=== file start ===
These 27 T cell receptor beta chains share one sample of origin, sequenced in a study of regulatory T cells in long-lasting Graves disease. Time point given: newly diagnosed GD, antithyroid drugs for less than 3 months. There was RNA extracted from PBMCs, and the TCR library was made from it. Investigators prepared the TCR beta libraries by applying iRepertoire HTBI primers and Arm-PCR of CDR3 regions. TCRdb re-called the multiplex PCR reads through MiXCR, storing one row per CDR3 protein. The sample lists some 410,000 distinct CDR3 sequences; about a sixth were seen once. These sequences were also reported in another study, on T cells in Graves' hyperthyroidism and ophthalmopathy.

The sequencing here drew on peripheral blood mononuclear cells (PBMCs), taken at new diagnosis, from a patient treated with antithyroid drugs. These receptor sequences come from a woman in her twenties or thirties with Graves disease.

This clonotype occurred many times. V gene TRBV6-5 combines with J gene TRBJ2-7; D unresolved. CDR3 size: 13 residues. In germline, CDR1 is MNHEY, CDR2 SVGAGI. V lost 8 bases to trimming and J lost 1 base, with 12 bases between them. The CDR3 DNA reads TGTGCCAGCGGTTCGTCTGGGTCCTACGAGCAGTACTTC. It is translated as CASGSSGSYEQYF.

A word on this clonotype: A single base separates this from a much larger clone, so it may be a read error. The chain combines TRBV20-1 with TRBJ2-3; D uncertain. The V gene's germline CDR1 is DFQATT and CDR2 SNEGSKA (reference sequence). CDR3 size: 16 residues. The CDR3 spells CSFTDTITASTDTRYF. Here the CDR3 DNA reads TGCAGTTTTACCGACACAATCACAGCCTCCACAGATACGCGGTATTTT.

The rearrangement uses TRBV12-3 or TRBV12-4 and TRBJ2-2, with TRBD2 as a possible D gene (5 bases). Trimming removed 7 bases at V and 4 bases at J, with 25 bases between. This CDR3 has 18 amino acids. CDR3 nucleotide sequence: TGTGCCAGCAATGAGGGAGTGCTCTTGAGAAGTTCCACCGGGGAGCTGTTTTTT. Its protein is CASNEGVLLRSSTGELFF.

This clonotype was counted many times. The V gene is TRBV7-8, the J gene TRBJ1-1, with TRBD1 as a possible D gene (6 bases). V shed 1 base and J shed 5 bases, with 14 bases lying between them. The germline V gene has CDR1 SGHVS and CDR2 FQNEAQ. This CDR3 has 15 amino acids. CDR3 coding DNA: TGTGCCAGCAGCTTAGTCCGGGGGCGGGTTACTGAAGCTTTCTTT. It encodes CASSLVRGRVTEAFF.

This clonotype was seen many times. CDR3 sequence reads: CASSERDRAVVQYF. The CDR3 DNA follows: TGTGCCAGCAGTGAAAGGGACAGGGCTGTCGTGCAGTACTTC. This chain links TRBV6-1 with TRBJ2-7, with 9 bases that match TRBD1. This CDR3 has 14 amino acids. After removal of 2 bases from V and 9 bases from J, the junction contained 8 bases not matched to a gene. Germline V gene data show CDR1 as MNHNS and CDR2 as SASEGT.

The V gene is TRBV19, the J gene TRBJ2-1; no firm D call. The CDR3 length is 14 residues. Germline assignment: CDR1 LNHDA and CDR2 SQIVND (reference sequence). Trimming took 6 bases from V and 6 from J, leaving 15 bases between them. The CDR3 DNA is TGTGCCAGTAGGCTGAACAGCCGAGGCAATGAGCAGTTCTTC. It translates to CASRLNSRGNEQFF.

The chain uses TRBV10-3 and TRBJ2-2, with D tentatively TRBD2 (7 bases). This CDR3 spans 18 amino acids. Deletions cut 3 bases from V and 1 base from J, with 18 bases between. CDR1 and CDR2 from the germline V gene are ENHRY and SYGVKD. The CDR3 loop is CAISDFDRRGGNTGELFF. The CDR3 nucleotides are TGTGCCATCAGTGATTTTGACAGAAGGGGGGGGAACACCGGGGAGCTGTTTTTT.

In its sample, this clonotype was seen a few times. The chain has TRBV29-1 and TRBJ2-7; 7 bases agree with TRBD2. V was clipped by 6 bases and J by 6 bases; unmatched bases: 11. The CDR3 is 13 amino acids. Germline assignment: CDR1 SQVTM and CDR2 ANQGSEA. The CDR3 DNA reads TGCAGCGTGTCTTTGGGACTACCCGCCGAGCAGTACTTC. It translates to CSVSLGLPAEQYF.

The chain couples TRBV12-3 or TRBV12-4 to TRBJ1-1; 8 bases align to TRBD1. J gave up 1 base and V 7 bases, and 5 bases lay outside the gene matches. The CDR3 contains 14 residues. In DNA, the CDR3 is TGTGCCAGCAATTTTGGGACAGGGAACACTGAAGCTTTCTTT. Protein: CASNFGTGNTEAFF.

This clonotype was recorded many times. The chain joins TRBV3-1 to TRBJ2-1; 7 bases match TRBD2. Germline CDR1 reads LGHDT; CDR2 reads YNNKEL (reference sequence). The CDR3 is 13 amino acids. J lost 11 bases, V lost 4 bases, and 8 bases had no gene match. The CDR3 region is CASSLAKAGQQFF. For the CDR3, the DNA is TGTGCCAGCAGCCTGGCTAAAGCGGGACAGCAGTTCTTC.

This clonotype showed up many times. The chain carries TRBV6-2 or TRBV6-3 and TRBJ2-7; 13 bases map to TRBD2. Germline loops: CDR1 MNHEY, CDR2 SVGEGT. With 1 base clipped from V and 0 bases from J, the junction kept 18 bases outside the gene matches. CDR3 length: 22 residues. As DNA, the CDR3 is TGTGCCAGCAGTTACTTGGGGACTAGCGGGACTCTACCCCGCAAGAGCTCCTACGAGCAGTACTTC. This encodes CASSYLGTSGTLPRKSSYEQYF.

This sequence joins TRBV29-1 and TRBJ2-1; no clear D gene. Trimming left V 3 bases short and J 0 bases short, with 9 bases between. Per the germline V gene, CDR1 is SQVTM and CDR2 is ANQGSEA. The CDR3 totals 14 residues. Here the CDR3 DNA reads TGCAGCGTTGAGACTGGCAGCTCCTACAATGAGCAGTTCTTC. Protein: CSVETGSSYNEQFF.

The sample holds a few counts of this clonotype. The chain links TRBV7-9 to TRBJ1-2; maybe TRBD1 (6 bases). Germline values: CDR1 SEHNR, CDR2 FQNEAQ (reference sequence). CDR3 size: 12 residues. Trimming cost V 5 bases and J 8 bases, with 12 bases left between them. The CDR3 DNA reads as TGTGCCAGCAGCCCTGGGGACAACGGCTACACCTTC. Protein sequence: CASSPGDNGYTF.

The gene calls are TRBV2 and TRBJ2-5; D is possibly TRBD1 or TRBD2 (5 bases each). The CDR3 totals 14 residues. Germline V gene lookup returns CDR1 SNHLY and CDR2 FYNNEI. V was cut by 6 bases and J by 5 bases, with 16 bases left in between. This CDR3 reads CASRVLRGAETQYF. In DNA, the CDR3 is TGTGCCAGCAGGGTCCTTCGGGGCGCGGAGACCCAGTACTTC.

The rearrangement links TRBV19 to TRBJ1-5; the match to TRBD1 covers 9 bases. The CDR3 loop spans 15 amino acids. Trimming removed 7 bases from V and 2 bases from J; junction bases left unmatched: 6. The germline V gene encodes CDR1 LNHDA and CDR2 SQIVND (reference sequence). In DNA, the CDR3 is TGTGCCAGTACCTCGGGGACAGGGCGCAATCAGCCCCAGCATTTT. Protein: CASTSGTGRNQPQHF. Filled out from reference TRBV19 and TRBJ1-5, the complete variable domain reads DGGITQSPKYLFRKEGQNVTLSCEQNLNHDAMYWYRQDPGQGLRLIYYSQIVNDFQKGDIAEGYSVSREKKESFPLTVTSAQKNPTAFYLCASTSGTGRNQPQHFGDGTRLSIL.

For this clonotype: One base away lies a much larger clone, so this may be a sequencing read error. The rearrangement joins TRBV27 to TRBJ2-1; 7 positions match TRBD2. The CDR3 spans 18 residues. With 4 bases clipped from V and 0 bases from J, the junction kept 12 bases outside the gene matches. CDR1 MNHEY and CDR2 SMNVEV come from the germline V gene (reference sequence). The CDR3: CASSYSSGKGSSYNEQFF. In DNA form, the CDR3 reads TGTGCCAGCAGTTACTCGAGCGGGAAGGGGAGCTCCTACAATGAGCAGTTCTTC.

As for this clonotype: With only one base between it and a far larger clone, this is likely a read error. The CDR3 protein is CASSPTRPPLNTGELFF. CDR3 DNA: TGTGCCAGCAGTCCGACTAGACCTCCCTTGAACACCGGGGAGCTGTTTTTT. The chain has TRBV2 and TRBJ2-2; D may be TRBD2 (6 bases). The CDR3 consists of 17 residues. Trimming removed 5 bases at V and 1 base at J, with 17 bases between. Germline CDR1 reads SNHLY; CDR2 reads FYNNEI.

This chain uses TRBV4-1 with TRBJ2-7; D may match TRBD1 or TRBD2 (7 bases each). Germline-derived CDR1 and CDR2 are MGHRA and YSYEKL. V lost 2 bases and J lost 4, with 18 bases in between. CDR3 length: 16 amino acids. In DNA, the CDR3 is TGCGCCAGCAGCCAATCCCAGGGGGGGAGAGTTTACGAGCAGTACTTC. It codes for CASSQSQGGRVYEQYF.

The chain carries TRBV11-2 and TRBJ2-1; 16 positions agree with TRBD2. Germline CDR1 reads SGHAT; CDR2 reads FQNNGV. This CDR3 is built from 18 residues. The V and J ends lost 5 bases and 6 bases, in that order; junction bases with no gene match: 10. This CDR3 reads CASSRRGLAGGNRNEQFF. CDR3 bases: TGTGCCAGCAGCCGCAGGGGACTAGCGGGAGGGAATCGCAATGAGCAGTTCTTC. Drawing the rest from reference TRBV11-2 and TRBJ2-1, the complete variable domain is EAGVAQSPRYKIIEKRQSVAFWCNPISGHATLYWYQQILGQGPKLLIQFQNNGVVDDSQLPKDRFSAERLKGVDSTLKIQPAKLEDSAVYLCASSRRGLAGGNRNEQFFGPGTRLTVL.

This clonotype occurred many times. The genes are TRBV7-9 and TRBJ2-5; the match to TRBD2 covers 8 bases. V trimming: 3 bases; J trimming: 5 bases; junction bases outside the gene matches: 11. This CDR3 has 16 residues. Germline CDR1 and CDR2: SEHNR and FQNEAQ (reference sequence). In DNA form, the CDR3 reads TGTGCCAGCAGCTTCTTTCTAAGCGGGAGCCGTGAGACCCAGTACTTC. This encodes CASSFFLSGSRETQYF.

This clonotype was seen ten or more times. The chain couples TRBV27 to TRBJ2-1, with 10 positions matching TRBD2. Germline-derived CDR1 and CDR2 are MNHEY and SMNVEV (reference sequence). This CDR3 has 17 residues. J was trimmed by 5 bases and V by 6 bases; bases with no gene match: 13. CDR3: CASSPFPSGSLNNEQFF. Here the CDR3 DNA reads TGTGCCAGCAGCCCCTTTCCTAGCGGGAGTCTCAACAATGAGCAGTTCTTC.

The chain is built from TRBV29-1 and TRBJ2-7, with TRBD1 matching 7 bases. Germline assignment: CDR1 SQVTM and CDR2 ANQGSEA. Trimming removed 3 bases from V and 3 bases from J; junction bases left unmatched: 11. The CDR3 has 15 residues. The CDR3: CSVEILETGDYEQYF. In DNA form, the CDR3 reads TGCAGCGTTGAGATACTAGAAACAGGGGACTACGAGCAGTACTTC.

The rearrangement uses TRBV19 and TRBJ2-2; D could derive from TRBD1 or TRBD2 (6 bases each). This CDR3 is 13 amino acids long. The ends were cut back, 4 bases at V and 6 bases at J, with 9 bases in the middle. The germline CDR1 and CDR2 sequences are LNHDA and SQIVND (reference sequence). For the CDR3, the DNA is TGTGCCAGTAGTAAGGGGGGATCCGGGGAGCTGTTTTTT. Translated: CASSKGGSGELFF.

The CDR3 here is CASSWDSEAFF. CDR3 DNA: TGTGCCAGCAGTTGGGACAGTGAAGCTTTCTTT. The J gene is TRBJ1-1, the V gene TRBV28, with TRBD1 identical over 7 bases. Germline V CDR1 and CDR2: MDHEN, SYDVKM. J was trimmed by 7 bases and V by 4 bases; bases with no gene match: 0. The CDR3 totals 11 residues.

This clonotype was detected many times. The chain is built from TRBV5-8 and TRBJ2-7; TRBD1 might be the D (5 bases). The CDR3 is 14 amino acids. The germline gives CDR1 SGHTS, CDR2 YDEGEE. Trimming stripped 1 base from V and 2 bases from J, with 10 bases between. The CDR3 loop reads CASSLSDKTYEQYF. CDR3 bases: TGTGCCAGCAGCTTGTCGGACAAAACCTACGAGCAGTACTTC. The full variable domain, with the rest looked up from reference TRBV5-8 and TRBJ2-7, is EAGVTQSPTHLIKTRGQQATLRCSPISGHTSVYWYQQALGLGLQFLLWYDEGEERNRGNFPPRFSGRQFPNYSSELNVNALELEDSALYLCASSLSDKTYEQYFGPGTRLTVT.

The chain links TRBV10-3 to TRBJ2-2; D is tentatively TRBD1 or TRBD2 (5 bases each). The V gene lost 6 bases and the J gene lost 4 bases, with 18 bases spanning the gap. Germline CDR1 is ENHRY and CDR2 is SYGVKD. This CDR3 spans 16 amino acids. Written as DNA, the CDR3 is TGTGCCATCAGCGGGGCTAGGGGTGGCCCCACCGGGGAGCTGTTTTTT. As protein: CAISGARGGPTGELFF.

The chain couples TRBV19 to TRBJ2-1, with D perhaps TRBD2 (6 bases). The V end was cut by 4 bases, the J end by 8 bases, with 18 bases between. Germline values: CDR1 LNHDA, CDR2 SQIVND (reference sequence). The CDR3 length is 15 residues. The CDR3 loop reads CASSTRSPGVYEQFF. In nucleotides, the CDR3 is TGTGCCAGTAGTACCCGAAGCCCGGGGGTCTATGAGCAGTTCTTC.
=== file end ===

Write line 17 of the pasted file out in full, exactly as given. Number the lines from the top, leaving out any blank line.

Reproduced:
The rearrangement links TRBV19 to TRBJ1-5; the match to TRBD1 covers 9 bases. The CDR3 loop spans 15 amino acids. Trimming removed 7 bases from V and 2 bases from J; junction bases left unmatched: 6. The germline V gene encodes CDR1 LNHDA and CDR2 SQIVND (reference sequence). In DNA, the CDR3 is TGTGCCAGTACCTCGGGGACAGGGCGCAATCAGCCCCAGCATTTT. Protein: CASTSGTGRNQPQHF. Filled out from reference TRBV19 and TRBJ1-5, the complete variable domain reads DGGITQSPKYLFRKEGQNVTLSCEQNLNHDAMYWYRQDPGQGLRLIYYSQIVNDFQKGDIAEGYSVSREKKESFPLTVTSAQKNPTAFYLCASTSGTGRNQPQHFGDGTRLSIL.